Those who have been around photography for a while are familiar with 18% gray, but for those who are still learning, this can be an easily overlooked concept. So we're going to try to break it down into some easier to understand concepts (nothing fancy here, folks).
The way your camera's meter works is that it reads reflected light off of the objects in front of it. Since different objects have different reflectance, camera manufacturers decided to use the reflectance of a mid-tone gray (18%) to create a standardized measurement. Now, in your average, evenly lit situation, the light and dark tones will generally even out to that 18% gray reflectance which makes metering those situations easier. Now, if we're talking about an incredibly bright day/light objects or a dark room/dark objects and the entire scene has a brighter/darker than mid-tone gray average to it, your photos will turn out lighter or darker than you intended. The solution to more consistent metering is twofold: Metering modes and practice. If you are shooting a mid-tone subject against a very bright or dark background, switch your metering from Matrix (Nikon) or Evaluative (Canon) which reads the entire scene to Center Weighted/Partial or even Spot metering to get a correct reading on your subject without the light/dark input of the background.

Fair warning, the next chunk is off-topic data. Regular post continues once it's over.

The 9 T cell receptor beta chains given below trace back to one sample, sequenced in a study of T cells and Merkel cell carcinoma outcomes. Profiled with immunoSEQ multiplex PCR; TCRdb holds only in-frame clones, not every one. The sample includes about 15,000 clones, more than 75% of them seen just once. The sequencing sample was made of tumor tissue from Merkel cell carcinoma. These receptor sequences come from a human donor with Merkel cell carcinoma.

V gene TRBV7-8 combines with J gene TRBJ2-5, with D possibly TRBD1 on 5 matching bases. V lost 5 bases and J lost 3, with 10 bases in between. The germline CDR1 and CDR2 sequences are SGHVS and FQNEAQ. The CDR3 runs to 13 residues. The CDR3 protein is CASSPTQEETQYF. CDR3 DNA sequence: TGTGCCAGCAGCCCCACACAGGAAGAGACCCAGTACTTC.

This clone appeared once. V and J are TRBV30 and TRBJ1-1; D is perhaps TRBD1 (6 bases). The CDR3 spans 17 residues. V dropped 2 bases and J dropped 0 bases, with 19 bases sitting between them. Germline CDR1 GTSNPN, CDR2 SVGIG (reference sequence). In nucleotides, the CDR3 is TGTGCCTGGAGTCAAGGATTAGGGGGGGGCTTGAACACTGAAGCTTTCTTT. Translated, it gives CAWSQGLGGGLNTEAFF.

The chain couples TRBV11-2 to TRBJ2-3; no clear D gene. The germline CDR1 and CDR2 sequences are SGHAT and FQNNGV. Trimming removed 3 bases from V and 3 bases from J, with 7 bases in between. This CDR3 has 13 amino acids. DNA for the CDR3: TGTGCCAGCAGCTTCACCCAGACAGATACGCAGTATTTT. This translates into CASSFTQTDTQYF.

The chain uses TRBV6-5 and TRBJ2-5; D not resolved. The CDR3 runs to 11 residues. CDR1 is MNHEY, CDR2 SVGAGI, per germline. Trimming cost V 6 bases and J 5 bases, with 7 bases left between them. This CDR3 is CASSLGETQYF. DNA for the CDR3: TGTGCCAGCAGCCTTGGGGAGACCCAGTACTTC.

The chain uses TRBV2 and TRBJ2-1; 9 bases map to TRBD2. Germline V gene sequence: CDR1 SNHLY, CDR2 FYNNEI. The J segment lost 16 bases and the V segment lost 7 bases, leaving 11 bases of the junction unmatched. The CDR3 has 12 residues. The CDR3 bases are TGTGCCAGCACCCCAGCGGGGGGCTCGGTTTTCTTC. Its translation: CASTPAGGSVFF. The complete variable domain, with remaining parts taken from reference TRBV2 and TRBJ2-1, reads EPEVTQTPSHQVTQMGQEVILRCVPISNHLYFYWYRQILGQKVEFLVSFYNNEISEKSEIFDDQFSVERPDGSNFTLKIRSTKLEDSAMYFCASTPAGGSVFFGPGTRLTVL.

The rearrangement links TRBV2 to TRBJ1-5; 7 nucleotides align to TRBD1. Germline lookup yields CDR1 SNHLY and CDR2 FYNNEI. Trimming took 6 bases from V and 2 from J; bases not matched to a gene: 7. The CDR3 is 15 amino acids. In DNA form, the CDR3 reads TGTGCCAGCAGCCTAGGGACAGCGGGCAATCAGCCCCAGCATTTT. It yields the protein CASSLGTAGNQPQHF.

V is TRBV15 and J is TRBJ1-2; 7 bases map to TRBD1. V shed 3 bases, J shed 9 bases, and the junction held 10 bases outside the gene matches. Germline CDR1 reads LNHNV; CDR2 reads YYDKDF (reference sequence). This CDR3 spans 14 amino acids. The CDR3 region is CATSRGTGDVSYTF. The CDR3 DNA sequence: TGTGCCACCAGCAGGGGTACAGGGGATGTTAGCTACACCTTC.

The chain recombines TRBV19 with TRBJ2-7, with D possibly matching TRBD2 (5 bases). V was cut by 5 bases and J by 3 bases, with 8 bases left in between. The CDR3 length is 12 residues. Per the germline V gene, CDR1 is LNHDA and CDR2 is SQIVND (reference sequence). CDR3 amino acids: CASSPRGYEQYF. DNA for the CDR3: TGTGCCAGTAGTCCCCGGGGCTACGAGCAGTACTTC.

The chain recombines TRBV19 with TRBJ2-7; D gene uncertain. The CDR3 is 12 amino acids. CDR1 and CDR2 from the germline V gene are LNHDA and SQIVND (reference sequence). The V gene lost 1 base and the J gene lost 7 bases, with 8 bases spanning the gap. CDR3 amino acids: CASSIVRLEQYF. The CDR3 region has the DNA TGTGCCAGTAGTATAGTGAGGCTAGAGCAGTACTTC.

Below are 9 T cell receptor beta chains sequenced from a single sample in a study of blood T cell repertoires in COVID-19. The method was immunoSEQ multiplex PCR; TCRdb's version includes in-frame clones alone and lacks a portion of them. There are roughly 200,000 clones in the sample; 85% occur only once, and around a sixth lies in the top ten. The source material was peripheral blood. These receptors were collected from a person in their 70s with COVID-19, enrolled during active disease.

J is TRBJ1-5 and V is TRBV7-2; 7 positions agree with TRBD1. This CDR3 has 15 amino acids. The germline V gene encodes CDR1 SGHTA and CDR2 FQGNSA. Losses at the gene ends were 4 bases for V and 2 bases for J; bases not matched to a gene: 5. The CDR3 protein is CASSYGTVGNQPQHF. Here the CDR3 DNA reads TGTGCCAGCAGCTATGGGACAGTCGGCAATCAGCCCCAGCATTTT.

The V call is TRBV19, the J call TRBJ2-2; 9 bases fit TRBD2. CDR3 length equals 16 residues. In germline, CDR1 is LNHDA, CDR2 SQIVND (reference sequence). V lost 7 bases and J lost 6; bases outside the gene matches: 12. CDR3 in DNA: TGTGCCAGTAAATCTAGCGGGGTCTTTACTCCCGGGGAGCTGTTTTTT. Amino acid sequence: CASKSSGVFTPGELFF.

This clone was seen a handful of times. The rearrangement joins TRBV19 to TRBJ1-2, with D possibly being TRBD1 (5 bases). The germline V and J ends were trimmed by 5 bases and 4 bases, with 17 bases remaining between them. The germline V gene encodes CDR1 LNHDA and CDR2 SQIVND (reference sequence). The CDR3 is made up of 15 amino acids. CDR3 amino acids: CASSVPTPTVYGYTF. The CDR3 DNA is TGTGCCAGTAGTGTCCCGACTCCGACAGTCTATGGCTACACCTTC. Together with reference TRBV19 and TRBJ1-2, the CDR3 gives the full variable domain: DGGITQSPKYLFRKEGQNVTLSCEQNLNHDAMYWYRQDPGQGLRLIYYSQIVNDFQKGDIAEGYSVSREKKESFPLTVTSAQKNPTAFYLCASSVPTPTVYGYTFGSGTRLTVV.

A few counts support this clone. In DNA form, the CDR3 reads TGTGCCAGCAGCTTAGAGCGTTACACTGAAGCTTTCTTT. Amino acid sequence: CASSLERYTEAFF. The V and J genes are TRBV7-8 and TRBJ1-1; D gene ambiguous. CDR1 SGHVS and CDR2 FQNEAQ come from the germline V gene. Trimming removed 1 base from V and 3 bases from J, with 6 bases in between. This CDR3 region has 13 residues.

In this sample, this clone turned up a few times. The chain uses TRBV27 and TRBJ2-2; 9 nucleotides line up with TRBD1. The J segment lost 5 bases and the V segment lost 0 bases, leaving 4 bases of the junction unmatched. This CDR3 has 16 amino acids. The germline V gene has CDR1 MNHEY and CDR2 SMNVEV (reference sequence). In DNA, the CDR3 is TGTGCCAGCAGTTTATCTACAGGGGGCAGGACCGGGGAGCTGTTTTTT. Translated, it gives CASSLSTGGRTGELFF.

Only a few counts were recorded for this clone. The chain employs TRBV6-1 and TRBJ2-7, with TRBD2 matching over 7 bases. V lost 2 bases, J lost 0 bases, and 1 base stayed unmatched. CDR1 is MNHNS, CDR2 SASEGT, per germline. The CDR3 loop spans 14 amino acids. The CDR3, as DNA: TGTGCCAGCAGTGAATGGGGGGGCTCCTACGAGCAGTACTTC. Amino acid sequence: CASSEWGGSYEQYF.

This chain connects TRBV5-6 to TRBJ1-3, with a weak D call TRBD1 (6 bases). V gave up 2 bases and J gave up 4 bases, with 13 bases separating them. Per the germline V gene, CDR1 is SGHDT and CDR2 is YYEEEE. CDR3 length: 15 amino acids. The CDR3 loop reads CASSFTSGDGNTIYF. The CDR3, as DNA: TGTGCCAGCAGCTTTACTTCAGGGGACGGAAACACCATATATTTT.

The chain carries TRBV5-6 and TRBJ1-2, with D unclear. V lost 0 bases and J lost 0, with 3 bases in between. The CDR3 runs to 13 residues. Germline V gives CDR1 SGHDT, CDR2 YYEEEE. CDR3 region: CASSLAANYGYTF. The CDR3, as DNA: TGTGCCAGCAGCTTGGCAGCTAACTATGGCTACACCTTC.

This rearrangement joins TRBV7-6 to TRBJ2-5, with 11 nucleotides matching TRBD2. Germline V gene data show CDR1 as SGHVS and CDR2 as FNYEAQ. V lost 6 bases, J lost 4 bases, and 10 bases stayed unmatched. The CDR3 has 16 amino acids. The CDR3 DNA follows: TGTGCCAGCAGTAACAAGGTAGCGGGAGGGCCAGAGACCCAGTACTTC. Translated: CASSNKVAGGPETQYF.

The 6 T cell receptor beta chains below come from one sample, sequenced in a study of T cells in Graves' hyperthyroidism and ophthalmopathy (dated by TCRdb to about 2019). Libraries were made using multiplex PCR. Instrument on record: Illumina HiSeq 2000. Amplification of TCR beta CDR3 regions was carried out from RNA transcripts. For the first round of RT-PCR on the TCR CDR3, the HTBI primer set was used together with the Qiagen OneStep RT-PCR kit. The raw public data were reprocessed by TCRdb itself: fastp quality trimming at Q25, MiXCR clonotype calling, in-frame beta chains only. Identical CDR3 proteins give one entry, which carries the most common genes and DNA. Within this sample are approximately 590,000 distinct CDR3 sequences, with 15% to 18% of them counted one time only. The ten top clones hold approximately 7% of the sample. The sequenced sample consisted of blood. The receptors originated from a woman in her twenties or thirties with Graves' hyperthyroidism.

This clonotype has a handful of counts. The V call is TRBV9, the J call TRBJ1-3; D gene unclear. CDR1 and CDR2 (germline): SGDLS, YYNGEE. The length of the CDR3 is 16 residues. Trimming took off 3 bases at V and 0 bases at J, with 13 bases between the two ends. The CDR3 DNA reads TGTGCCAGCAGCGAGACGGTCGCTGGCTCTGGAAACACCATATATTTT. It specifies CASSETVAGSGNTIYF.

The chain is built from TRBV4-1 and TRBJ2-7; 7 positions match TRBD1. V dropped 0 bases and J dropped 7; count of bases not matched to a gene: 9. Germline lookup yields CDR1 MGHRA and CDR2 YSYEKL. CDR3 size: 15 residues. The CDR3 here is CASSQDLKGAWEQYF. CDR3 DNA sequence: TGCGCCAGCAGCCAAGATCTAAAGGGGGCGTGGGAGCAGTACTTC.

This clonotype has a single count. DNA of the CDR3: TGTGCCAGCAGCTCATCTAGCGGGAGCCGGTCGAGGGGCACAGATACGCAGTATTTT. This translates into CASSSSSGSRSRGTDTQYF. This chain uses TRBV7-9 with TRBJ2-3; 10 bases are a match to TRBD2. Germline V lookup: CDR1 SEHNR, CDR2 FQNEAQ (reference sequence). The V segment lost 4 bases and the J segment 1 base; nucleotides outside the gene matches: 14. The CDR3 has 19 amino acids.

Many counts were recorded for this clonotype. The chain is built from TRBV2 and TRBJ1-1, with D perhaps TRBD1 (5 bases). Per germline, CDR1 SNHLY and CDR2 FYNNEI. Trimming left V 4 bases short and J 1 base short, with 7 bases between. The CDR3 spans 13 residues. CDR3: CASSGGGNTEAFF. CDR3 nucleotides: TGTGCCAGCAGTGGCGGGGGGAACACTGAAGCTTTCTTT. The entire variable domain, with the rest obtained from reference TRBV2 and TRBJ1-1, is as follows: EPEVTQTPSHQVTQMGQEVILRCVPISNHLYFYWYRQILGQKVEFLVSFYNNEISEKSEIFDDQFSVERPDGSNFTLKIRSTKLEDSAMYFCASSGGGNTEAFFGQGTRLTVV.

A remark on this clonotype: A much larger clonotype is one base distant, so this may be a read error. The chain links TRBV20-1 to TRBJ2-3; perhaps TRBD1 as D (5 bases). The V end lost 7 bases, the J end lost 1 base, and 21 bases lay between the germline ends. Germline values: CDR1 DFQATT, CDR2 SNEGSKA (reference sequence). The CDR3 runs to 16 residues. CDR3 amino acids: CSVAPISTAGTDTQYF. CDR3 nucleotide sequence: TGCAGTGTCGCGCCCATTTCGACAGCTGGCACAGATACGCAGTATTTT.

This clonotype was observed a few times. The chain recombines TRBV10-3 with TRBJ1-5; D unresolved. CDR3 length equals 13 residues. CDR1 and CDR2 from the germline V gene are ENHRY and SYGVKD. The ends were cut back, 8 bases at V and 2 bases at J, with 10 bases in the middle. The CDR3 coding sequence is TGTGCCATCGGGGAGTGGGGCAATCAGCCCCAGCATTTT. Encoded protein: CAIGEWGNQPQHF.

How's that for a photography tip! Feel free to message us or email any questions you might have and your question might end up as a Tuesday Photo Tip!